UN­DER­COVER TOUR PRO

When it makes sense to join the jet set

Golf Digest (South Africa) - - Contents - With Max Adler

The cost of fly­ing pri­vate.

When I y com­mer­cial, I wear jeans and a hoodie. I won’t shave, ei­ther, so when you rst see me on the plane you might won­der, Who is this home­less per­son sit­ting in rst-class? The only air­port where I’m recog­nised with any fre­quency is my home re­gional, but there it’s nice. Peo­ple wave and say “Play well this week” if it’s Tues­day morn­ing, or “Wel­come back” if it’s a Mon­day or Satur­day. No­body’s go­ing to cor­ner me and ask if I think Tiger is re­ally done.

I’ve got a hand­ful of wins on the PGA Tour, which makes for a good sit­u­a­tion: I’m not a house­hold name, and only life­long golf fans know me. I don’t like be­ing a jerk, but I can un­der­stand how a lot of top pros even­tu­ally be­come un­ap­proach­able. They can’t walk 50 me­tres with­out get­ting stopped. Ev­ery­one needs time for work, for fam­ily and just for them­selves. Be­cause I spend so much time away from home, even 30 ex­tra min­utes here and there can feel pre­cious. That’s why I y pri­vately as much as I can. Sure, four grand or so per hour can seem ab­surd, but the di er­ence be­tween sleep­ing in my bed at home on Sun­day night af­ter a tour­na­ment ver­sus hun­ker­ing down on a red-eye is price­less.

Fly­ing pri­vately all sea­son, say 105 hours in the air, is go­ing to cost half a mil. For a top-30 guy, which means you’re pulling down at least $6 mil­lion a year be­tween prize money and en­dorse­ments, it’s a no-brainer. Play­ers in the tier below need to be a bit more ju­di­cious. If I can text around and nd two, or, bet­ter, three other golfers to split a jet, the cost to most des­ti­na­tions be­comes about the same as a rst-class ticket. Ob­vi­ously, co­or­di­nat­ing ev­ery­one’s sched­ule can get com­pli­cated, but the PGA-Tour has travel sta to help out. If you miss the cut Fri­day morn­ing and want to hop on a ight that af­ter­noon to West Palm Beach, you won’t have a prob­lem. Tons of pros live there. If you need to go to Phoenix or Dal­las, y com­mer­cial. There are so many di­rect ights that you’ll get there in the same amount of time. So what if you can’t have your favourite vin­tage of chilled white wine? Play bet­ter.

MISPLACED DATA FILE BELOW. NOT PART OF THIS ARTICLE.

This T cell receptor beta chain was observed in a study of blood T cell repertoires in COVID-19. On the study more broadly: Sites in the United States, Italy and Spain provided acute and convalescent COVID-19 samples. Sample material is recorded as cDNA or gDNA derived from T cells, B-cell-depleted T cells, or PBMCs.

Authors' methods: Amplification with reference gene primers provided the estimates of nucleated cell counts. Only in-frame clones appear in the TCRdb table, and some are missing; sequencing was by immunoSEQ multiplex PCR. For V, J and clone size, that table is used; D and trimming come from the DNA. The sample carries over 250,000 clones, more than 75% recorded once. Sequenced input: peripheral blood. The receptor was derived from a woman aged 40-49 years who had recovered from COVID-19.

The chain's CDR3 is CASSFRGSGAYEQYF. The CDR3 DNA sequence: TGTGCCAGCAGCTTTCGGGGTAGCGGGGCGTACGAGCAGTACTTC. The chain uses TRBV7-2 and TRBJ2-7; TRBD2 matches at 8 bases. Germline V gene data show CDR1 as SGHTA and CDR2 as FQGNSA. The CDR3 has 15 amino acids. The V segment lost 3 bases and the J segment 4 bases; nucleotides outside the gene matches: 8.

When I take my fam­ily, that’s a crew of kids, my wife and usu­ally my mother-in-law. The psy­cho­log­i­cal toll of mov­ing our cir­cus through a crowded se­cu­rity line is no way to pre­pare for a tour­na­ment. And be­cause I’d have to buy six tick­ets, it ba­si­cally justi es the cost of go­ing pri­vate.We just drive up to the tar­mac, our bags are loaded right away, and boom, we’re o .

A goofy as­pect of the US tax law is, with frac­tional own­er­ship of a jet, I can’t write o the ex­pense of tak­ing my fam­ily. But if I owned the jet out­right (which only the real megas­tars do, like Rory, Tiger, Phil, Ernie), I could write o the whole thing.

Speak­ing of Un­cle Sam, I’ve had is­sues. One of my early guys cut cor­ners, and he had to pay the penal­ties later on. It dragged out and was a night­mare. Now I have some­one very con­ser­va­tive or­gan­ise my tax re­turn. I’m not good enough to play out here with those kinds of dis­trac­tions.

And that’s why I y pri­vate, to cut down on dis­trac­tions. Get­ting in the right frame of mind to com­pete against the best in the world is hard enough with­out hav­ing to deal with de­lays, lost bags, grubby food courts, other peo­ple’s scream­ing chil­dren.

Or the stranger seated next to me who asks why I missed that three-footer on TV.

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